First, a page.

Repurposing Content Across Different Platforms
An Excerpt from: Like Follow Share: Awesome Actionable Social Media Marketing to Maximize Your Online Potential
11.4 Repurposing Content and Material Across Platforms
Social media has brought about truly significant changes in the way we produce and receive information. A piece of news that in the past might have been distributed as one unit, in one specific way, can now be posted as four or five separate bits of content. For example, 25 years ago, a company might have written a single press release to announce the launch of a new product. Today you could write a detailed blog post about your new product, or even several posts if you wanted to provide the story of its development, list its technical features, interview the designer, and explain how to use it. Then you could tweet brief announcements about the launch party the day before, and the day of.
Post photos of the new product on Instagram, along with a link back to your blog or webpage. Make a behind-the-scenes video before the product’s launch, and afterwards make a video demonstrating how to use it. Post that video on YouTube and on your company’s Facebook page. Make a cool infographic with some details about the item or your company, or even about similar products and post it on Pinterest. Update your company’s LinkedIn profile or add a Spotlight page to provide more information to your professional network, or even post it on LinkedIn from your personal profile since LinkedIn now offers longer posting capabilities.
While this might seem like overkill, remember that all of your customers or potential customers will not be following you on every form of social media. Even if they were, people generally only see a fraction of all the content that is posted because of the way their news feeds are structured. For example, an individual person might follow your company on Facebook, Twitter, and Instagram, but they haven’t logged in to Instagram since last July and they have 750 friends on Facebook so your post got lost in the noise. That means that they only actually saw your tweet!
Furthermore, you will not be posting exactly the same content on each page – Instagram has a photo, while your blog has an article. The content will be adjusted, customized to reflect the culture of different social media sites. Producing different content is not only a cheap way to extend your marketing; it’s an essential tool for reaching your audience. Remember that people have different learning styles as well as different levels of interest and understanding about your product. While some people would prefer to read, others like videos. For someone who is only tangentially interested in your product, a tweet might be all they need or want to know, but an industry insider will be eager to read all of the in-depth details. You can actually help the public and the media understand your product better by providing materials and information in a variety of formats to meet their needs.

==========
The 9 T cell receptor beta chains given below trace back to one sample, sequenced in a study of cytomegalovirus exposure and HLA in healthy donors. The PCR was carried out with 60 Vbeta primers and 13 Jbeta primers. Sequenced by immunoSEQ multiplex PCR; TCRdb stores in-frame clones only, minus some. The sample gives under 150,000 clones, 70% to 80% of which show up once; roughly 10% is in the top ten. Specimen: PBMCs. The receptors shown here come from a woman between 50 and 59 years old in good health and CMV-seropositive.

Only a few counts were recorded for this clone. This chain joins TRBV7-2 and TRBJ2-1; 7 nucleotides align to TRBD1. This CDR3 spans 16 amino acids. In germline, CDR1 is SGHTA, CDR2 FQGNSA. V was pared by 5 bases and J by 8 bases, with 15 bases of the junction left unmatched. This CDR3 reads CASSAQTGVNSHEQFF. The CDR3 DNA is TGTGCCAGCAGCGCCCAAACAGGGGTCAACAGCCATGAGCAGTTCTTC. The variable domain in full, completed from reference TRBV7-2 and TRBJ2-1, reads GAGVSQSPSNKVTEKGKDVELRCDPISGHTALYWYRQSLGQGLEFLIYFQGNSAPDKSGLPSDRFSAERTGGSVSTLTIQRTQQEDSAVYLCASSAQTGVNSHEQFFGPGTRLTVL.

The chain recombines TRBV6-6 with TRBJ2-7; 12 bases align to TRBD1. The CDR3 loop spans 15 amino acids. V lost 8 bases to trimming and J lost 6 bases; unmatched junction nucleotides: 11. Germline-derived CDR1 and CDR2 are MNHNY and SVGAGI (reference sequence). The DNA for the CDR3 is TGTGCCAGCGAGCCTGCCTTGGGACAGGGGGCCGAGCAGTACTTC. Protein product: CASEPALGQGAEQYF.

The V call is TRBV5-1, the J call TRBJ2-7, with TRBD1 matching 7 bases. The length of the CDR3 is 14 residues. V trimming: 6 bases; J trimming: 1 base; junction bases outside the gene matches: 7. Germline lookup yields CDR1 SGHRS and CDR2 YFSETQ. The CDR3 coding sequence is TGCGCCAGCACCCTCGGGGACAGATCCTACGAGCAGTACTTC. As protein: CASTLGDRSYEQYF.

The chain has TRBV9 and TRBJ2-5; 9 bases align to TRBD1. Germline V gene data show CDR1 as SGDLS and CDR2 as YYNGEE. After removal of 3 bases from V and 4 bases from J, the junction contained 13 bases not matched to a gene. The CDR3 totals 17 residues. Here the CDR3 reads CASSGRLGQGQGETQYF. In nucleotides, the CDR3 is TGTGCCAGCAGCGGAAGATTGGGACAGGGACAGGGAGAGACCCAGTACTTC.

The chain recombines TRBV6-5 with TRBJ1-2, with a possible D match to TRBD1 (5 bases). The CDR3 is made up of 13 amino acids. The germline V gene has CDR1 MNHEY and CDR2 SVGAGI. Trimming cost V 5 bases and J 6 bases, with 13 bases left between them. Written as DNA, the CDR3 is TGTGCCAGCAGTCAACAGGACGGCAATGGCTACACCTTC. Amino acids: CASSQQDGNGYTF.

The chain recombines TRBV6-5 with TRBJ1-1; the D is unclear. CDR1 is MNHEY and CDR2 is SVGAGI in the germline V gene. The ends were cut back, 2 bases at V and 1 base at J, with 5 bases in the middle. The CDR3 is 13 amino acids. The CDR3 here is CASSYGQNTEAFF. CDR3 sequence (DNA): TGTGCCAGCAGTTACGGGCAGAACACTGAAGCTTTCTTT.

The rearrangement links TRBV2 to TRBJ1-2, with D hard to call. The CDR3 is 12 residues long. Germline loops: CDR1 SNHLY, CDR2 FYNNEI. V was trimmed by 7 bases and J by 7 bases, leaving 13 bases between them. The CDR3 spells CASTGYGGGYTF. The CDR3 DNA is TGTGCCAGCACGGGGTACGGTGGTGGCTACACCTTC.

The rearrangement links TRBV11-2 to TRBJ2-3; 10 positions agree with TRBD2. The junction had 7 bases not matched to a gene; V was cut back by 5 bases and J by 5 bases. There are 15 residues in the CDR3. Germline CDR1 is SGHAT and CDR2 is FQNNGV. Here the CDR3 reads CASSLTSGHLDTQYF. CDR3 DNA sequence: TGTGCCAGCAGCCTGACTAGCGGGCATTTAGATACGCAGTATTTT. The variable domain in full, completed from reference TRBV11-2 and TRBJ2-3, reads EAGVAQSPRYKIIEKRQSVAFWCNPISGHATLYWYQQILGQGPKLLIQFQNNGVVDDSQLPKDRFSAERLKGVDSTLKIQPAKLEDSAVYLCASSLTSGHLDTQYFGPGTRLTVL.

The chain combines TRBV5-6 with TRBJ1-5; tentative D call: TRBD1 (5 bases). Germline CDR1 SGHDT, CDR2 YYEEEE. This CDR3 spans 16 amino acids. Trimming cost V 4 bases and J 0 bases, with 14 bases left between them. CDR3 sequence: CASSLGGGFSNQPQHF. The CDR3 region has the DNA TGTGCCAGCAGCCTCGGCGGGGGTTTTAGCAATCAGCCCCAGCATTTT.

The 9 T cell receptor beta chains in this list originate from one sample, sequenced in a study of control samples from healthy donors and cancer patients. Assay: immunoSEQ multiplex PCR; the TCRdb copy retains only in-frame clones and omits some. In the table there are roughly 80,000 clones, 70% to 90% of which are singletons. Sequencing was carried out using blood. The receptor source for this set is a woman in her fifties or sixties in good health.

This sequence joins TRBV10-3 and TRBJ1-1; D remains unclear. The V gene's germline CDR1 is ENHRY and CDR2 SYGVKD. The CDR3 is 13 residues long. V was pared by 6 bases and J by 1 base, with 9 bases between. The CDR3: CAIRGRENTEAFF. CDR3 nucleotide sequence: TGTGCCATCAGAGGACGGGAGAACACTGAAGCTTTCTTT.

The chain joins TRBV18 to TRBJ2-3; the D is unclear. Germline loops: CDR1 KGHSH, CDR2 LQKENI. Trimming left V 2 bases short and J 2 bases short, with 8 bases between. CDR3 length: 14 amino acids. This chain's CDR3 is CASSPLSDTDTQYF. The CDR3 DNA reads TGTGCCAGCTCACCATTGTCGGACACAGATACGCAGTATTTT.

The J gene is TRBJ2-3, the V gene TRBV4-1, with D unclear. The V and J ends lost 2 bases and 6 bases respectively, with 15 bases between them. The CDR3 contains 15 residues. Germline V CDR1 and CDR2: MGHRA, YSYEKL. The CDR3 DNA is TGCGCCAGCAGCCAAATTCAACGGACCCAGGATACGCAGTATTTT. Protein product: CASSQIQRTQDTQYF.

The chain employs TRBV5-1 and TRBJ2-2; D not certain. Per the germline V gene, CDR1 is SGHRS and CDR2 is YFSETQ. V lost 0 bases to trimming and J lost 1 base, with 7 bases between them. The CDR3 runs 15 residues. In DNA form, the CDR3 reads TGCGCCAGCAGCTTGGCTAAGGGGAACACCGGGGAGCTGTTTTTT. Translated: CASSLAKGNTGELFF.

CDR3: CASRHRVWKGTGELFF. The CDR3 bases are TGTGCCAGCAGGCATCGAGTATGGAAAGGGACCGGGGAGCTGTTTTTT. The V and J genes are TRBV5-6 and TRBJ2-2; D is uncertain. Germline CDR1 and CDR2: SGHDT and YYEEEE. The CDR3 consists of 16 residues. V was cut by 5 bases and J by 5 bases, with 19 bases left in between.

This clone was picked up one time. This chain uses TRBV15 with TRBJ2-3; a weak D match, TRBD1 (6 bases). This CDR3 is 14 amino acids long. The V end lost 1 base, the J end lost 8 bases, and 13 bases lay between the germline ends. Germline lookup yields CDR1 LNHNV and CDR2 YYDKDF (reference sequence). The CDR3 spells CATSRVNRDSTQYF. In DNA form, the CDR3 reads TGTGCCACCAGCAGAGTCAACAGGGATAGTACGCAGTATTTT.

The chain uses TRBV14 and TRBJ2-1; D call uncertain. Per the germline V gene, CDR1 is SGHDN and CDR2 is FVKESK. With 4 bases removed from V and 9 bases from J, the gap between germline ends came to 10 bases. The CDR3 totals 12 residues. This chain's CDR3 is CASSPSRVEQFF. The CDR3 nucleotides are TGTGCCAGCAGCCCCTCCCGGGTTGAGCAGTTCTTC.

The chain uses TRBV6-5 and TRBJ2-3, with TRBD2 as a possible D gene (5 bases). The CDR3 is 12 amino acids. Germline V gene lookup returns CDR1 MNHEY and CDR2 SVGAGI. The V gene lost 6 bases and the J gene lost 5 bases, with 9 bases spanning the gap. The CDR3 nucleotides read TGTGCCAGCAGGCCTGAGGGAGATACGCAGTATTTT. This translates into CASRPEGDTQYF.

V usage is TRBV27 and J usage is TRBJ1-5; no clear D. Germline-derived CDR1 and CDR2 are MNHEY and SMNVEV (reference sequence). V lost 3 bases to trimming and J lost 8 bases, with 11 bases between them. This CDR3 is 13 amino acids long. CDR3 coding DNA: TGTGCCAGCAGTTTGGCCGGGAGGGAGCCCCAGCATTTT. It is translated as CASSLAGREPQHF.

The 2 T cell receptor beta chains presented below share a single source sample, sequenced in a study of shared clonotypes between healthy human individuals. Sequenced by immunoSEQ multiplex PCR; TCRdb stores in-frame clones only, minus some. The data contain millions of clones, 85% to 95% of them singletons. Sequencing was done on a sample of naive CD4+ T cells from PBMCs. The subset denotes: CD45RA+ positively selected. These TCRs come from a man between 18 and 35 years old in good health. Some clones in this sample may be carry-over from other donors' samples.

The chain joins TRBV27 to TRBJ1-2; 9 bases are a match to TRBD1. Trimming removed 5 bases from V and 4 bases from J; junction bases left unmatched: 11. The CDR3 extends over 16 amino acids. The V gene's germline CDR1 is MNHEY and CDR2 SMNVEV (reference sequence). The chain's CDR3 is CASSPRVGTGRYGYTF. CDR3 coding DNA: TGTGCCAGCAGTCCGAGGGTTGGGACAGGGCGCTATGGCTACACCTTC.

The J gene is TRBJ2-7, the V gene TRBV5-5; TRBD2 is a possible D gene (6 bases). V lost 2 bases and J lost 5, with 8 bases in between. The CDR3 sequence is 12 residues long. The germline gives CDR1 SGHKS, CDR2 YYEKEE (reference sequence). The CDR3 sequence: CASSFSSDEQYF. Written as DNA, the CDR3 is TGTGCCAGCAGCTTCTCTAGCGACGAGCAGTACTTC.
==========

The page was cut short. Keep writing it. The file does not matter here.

Another way to create fresh content is to ‘spin’ popular or detailed topics into multiple posts. Take one key concept or piece of information and write about it from a variety of different perspectives, or as a series. For example, I could take one topic, vegetarian cooking, and write “Vegetarian Cooking for Beginners,” “Top 5 Tips for Vegetarian Meals” “Video: How to Make Vegetarian Lasagna” and “The Vegetarian Revolution”…and so on. This level of detail can be attractive to people who are hunting for quite specific advice.
If you are short on time and resources, you will definitely need to make the most of the content you have created. Here are just a few of many repurposing content shortcuts that anyone can use. Start by choosing a solid piece of content, perhaps your “evergreen” content, or just one that got a lot of likes or has really great information. Then, create an outline or list of the main points and share it on social media. Or, find a great one-line quote from the text or an interview and use it to create a word-image to post on Instagram. Alternately, you could tweet a great quote from the article, with a link back to the original post. Combine some statistics or data from a blog post with an image and post it on Facebook, or create an infographic to post on Pinterest.
Your turn: What have you found to be most beneficial when sharing content on social networks? Do you share the same content on all networks? Or do you repurpose or spin the content to best meet the needs of each visitor on each different social platform?